One of the things people like best about Chrome is that it loads web pages quickly. To get you where you want to go even faster, Chrome will now start loading some web pages in the background, even before you’ve finished typing the URL in the omnibox. If the URL auto-completes to a site you’re very likely to visit, Chrome will begin to prerender the page. Prerendering reduces the time between when you hit Enter and when you see your fully-loaded web page--in some cases, the web page appears instantly.
On the security front, improvements to Chrome’s Safe Browsing technology should help protect you from additional types of malware attacks. Previously, Chrome focused primarily on protecting you from sites that would exploit your computer with no user interaction required. Now, we’re seeing an increase in malicious websites that try to convince you to download and run a file that will harm your computer. Some websites even pretend this malicious file is a free anti-virus product.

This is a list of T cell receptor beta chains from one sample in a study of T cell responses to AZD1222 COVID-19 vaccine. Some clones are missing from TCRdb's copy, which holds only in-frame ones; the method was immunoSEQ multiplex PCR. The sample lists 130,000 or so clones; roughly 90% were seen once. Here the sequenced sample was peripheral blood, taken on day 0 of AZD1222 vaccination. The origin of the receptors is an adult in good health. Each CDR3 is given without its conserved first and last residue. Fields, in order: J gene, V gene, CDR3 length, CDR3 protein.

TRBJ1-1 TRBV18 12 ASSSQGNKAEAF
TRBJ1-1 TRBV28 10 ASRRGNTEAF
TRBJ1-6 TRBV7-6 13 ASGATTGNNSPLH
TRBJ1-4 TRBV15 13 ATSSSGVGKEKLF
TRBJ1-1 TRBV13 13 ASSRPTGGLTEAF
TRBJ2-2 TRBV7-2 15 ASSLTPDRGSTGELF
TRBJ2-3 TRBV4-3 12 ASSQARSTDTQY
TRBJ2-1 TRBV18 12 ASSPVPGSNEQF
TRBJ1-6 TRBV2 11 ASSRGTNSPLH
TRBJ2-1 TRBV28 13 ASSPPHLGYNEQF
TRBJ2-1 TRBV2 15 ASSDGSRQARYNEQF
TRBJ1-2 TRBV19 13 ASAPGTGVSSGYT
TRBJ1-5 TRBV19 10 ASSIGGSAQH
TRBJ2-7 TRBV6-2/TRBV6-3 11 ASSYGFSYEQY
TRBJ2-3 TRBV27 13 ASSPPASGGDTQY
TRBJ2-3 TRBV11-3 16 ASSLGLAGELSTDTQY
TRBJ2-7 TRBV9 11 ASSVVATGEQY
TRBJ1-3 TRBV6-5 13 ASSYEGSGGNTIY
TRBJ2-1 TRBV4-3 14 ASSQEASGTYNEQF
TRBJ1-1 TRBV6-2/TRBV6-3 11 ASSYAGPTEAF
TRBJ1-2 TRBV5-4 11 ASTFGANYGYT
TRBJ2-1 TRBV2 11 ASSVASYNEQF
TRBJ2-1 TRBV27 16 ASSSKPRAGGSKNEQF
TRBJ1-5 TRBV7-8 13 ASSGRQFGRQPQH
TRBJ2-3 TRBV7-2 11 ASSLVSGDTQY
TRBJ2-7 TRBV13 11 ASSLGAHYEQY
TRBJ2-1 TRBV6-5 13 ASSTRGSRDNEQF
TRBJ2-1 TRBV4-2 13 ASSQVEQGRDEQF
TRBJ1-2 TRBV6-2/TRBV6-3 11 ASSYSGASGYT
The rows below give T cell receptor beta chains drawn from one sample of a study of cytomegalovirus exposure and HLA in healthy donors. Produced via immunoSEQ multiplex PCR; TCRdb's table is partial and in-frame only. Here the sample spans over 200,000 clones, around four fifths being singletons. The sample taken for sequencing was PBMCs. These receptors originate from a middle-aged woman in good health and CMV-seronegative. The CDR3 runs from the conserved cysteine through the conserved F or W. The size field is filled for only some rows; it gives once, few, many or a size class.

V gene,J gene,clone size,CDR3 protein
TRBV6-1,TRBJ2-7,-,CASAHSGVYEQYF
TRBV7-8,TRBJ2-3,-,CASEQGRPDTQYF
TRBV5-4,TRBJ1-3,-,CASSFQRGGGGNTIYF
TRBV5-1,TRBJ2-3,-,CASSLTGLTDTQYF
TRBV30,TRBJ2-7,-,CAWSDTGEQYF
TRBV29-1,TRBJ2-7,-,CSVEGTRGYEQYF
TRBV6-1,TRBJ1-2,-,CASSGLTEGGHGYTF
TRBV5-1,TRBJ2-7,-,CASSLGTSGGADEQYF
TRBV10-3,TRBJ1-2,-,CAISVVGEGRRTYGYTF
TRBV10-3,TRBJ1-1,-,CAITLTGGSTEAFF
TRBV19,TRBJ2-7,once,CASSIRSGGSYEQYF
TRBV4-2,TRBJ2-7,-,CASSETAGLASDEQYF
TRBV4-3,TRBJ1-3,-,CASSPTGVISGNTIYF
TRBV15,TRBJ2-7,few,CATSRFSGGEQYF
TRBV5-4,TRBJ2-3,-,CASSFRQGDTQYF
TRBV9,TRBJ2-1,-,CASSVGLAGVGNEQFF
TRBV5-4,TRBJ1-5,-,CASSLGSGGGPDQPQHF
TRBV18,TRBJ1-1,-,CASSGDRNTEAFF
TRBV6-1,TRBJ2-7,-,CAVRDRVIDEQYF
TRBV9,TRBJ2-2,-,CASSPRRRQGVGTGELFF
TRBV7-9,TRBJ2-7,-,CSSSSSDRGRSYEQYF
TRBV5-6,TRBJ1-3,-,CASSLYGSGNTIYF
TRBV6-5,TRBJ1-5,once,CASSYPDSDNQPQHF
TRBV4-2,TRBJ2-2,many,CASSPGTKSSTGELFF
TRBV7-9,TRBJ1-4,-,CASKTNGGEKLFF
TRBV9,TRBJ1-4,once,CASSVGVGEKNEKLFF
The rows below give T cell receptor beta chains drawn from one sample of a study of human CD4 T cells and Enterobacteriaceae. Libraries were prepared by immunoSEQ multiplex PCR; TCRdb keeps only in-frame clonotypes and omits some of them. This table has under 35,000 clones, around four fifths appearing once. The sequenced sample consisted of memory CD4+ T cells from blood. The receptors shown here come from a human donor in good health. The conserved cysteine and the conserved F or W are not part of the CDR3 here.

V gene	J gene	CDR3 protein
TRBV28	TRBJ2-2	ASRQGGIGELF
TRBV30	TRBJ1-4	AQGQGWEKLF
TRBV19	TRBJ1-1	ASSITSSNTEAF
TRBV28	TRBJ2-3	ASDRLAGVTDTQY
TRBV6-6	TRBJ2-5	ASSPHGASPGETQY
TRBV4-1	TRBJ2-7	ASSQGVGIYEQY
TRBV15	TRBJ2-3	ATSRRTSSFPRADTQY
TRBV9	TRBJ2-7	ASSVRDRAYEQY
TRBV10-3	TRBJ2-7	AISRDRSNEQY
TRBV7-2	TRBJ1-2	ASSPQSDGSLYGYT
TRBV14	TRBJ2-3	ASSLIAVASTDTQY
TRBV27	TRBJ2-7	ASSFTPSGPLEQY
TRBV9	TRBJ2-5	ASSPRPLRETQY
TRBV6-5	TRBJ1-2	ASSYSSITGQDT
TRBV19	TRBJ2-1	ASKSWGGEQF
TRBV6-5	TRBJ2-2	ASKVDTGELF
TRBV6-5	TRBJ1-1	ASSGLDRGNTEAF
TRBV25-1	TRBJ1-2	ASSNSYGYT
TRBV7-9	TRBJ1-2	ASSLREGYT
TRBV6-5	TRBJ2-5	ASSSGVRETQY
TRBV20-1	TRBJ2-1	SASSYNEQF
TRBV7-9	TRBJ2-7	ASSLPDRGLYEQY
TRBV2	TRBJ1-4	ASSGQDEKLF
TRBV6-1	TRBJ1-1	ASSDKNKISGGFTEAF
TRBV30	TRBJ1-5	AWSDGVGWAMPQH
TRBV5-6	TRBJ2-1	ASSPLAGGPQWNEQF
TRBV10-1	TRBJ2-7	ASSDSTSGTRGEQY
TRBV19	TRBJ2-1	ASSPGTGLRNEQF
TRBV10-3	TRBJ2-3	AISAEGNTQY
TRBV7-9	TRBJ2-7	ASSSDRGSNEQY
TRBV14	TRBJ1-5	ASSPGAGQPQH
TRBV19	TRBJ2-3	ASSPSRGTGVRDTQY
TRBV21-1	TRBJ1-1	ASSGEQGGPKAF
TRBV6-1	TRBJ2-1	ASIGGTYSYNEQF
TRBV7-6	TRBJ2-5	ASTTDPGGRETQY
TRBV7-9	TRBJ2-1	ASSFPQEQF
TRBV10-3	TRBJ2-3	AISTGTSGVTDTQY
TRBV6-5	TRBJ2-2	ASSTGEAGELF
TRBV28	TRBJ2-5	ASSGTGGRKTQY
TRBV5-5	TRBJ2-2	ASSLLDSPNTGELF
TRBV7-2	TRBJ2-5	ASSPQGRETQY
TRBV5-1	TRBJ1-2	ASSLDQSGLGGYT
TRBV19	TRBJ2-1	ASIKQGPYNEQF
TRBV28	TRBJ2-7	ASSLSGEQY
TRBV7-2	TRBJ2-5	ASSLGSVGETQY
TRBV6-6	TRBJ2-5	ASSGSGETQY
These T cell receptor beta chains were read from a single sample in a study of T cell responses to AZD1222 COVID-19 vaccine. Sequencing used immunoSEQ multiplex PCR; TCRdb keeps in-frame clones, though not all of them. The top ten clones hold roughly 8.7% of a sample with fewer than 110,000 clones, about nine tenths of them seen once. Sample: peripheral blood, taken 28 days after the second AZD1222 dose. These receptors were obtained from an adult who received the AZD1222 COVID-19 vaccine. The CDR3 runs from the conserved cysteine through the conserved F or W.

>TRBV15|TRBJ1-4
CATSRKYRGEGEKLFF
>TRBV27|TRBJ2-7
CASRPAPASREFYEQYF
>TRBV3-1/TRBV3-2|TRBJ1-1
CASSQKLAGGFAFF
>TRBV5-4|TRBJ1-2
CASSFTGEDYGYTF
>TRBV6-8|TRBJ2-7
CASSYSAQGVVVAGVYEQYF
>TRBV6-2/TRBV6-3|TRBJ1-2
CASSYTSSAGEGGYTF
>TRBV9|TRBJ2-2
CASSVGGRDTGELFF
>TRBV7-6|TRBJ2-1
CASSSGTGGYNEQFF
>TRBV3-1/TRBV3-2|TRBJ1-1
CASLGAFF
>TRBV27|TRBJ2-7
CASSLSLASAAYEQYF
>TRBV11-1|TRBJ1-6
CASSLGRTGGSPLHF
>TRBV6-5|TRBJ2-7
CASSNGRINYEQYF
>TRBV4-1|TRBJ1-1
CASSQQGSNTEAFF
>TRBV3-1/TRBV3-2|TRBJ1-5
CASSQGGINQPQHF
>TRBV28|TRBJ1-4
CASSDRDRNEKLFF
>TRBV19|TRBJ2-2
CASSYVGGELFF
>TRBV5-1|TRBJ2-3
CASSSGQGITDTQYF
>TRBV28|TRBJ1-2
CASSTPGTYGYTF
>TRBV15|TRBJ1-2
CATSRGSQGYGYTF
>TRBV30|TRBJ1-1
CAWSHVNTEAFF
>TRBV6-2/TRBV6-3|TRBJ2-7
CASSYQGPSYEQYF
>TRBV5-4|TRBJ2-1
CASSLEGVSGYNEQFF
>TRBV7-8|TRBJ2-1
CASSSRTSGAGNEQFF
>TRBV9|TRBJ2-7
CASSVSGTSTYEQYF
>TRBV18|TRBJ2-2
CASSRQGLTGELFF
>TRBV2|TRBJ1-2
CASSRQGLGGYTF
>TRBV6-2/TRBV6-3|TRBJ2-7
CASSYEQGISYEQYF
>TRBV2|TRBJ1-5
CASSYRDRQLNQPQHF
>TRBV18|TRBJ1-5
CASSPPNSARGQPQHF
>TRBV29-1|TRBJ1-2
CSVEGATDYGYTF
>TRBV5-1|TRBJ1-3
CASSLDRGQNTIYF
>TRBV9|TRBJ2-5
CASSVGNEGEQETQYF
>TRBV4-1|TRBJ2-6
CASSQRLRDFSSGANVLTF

To help protect you against malicious downloads, Chrome now includes expanded functionality to analyze executable files (such as “.exe” and “.msi” files) that you download. If a file you download is known to be bad, or is hosted on a website that hosts a relatively high percentage of malicious downloads, Chrome will warn you that the file appears to be malicious and that you should discard it. We’re starting small with this initial Beta release, but we’ll be ramping up coverage for more and more malicious files in the coming months. Remember, no technical mechanism can ever protect you completely from malicious downloads. You should always be careful about which files you download and consider the reputation of their source.
Try out these changes in the new Chrome Beta--we look forward to hearing your feedback. As always, please keep in mind that the Beta channel inherently comes with more bugs and kinks to work out.
Posted by Dominic Hamon, Software Engineer and Speed Demon